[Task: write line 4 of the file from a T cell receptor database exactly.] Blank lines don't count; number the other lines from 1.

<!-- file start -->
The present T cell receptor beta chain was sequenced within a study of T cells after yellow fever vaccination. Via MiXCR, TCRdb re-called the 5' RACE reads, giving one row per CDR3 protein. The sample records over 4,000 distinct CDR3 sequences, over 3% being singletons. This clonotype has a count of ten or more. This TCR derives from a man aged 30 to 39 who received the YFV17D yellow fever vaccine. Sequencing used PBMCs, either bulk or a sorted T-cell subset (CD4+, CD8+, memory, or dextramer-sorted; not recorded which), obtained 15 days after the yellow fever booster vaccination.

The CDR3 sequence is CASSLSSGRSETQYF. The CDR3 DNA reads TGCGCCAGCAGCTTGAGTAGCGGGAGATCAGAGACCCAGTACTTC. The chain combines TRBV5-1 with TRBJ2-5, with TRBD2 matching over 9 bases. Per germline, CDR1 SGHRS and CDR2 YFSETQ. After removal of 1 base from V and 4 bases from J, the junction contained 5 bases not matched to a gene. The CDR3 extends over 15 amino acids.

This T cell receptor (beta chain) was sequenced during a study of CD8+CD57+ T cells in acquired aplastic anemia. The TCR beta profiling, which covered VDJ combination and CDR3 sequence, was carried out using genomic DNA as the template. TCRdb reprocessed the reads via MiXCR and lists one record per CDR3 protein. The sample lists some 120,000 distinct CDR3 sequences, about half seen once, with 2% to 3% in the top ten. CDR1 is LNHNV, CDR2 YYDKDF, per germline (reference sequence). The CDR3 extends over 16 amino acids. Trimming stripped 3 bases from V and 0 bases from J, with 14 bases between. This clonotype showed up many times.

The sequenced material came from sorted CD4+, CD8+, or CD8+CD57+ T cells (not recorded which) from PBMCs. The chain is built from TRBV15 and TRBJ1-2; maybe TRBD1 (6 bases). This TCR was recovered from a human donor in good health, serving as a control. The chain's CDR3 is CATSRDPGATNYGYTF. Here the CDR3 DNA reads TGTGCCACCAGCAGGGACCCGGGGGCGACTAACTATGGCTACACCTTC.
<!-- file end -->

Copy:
The sequenced material came from sorted CD4+, CD8+, or CD8+CD57+ T cells (not recorded which) from PBMCs. The chain is built from TRBV15 and TRBJ1-2; maybe TRBD1 (6 bases). This TCR was recovered from a human donor in good health, serving as a control. The chain's CDR3 is CATSRDPGATNYGYTF. Here the CDR3 DNA reads TGTGCCACCAGCAGGGACCCGGGGGCGACTAACTATGGCTACACCTTC.